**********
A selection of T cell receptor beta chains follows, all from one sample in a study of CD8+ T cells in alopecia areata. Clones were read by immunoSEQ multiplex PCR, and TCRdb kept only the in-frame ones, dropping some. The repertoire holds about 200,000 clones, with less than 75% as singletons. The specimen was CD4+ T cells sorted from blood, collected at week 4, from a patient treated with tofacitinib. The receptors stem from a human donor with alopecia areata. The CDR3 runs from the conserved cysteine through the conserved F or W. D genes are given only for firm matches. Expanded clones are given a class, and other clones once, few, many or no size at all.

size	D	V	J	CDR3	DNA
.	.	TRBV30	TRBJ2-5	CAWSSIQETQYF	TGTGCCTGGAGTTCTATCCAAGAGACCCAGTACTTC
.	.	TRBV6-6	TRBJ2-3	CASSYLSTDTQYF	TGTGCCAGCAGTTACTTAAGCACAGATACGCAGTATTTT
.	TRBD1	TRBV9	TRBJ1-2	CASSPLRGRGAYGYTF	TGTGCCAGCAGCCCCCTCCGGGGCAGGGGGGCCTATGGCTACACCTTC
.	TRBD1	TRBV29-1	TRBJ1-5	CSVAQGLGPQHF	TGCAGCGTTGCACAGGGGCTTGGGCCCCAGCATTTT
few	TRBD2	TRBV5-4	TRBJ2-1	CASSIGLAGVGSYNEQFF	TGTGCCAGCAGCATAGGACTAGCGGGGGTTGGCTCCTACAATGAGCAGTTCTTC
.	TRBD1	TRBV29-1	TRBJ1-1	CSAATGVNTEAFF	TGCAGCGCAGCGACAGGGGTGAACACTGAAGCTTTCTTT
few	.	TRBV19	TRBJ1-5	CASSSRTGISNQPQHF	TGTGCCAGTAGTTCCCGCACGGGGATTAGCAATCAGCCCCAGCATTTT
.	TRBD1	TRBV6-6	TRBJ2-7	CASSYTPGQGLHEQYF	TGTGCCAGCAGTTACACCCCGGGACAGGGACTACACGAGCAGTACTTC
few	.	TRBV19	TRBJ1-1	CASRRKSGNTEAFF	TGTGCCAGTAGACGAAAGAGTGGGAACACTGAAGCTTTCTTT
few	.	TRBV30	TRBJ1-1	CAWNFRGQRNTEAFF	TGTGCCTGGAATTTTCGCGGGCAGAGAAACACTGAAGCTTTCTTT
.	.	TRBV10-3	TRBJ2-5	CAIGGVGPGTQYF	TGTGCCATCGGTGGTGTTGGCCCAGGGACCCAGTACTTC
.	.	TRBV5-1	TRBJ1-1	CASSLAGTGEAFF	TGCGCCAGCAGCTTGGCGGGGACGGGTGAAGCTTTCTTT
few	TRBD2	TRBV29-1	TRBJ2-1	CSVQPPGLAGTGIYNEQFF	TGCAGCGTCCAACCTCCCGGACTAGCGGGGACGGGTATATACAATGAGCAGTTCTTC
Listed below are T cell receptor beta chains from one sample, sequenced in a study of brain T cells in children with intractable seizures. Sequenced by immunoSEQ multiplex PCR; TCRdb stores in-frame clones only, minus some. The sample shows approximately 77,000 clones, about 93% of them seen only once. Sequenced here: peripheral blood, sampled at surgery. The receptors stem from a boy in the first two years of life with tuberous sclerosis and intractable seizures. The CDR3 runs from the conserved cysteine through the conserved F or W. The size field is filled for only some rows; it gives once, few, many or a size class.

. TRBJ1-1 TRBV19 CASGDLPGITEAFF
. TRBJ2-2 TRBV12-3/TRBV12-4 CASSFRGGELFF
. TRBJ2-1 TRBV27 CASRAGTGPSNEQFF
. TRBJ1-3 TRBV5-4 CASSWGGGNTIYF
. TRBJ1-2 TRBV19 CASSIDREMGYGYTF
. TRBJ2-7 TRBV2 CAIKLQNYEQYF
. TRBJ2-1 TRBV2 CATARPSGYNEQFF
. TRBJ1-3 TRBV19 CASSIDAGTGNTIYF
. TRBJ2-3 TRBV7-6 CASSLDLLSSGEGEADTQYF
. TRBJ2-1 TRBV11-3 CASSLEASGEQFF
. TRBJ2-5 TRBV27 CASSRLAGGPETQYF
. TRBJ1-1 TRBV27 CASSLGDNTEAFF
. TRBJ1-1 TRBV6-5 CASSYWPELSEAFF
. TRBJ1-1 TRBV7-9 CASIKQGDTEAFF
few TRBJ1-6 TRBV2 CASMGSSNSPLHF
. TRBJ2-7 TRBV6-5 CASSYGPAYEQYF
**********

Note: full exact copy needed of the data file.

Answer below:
A selection of T cell receptor beta chains follows, all from one sample in a study of CD8+ T cells in alopecia areata. Clones were read by immunoSEQ multiplex PCR, and TCRdb kept only the in-frame ones, dropping some. The repertoire holds about 200,000 clones, with less than 75% as singletons. The specimen was CD4+ T cells sorted from blood, collected at week 4, from a patient treated with tofacitinib. The receptors stem from a human donor with alopecia areata. The CDR3 runs from the conserved cysteine through the conserved F or W. D genes are given only for firm matches. Expanded clones are given a class, and other clones once, few, many or no size at all.

size	D	V	J	CDR3	DNA
.	.	TRBV30	TRBJ2-5	CAWSSIQETQYF	TGTGCCTGGAGTTCTATCCAAGAGACCCAGTACTTC
.	.	TRBV6-6	TRBJ2-3	CASSYLSTDTQYF	TGTGCCAGCAGTTACTTAAGCACAGATACGCAGTATTTT
.	TRBD1	TRBV9	TRBJ1-2	CASSPLRGRGAYGYTF	TGTGCCAGCAGCCCCCTCCGGGGCAGGGGGGCCTATGGCTACACCTTC
.	TRBD1	TRBV29-1	TRBJ1-5	CSVAQGLGPQHF	TGCAGCGTTGCACAGGGGCTTGGGCCCCAGCATTTT
few	TRBD2	TRBV5-4	TRBJ2-1	CASSIGLAGVGSYNEQFF	TGTGCCAGCAGCATAGGACTAGCGGGGGTTGGCTCCTACAATGAGCAGTTCTTC
.	TRBD1	TRBV29-1	TRBJ1-1	CSAATGVNTEAFF	TGCAGCGCAGCGACAGGGGTGAACACTGAAGCTTTCTTT
few	.	TRBV19	TRBJ1-5	CASSSRTGISNQPQHF	TGTGCCAGTAGTTCCCGCACGGGGATTAGCAATCAGCCCCAGCATTTT
.	TRBD1	TRBV6-6	TRBJ2-7	CASSYTPGQGLHEQYF	TGTGCCAGCAGTTACACCCCGGGACAGGGACTACACGAGCAGTACTTC
few	.	TRBV19	TRBJ1-1	CASRRKSGNTEAFF	TGTGCCAGTAGACGAAAGAGTGGGAACACTGAAGCTTTCTTT
few	.	TRBV30	TRBJ1-1	CAWNFRGQRNTEAFF	TGTGCCTGGAATTTTCGCGGGCAGAGAAACACTGAAGCTTTCTTT
.	.	TRBV10-3	TRBJ2-5	CAIGGVGPGTQYF	TGTGCCATCGGTGGTGTTGGCCCAGGGACCCAGTACTTC
.	.	TRBV5-1	TRBJ1-1	CASSLAGTGEAFF	TGCGCCAGCAGCTTGGCGGGGACGGGTGAAGCTTTCTTT
few	TRBD2	TRBV29-1	TRBJ2-1	CSVQPPGLAGTGIYNEQFF	TGCAGCGTCCAACCTCCCGGACTAGCGGGGACGGGTATATACAATGAGCAGTTCTTC
Listed below are T cell receptor beta chains from one sample, sequenced in a study of brain T cells in children with intractable seizures. Sequenced by immunoSEQ multiplex PCR; TCRdb stores in-frame clones only, minus some. The sample shows approximately 77,000 clones, about 93% of them seen only once. Sequenced here: peripheral blood, sampled at surgery. The receptors stem from a boy in the first two years of life with tuberous sclerosis and intractable seizures. The CDR3 runs from the conserved cysteine through the conserved F or W. The size field is filled for only some rows; it gives once, few, many or a size class.

. TRBJ1-1 TRBV19 CASGDLPGITEAFF
. TRBJ2-2 TRBV12-3/TRBV12-4 CASSFRGGELFF
. TRBJ2-1 TRBV27 CASRAGTGPSNEQFF
. TRBJ1-3 TRBV5-4 CASSWGGGNTIYF
. TRBJ1-2 TRBV19 CASSIDREMGYGYTF
. TRBJ2-7 TRBV2 CAIKLQNYEQYF
. TRBJ2-1 TRBV2 CATARPSGYNEQFF
. TRBJ1-3 TRBV19 CASSIDAGTGNTIYF
. TRBJ2-3 TRBV7-6 CASSLDLLSSGEGEADTQYF
. TRBJ2-1 TRBV11-3 CASSLEASGEQFF
. TRBJ2-5 TRBV27 CASSRLAGGPETQYF
. TRBJ1-1 TRBV27 CASSLGDNTEAFF
. TRBJ1-1 TRBV6-5 CASSYWPELSEAFF
. TRBJ1-1 TRBV7-9 CASIKQGDTEAFF
few TRBJ1-6 TRBV2 CASMGSSNSPLHF
. TRBJ2-7 TRBV6-5 CASSYGPAYEQYF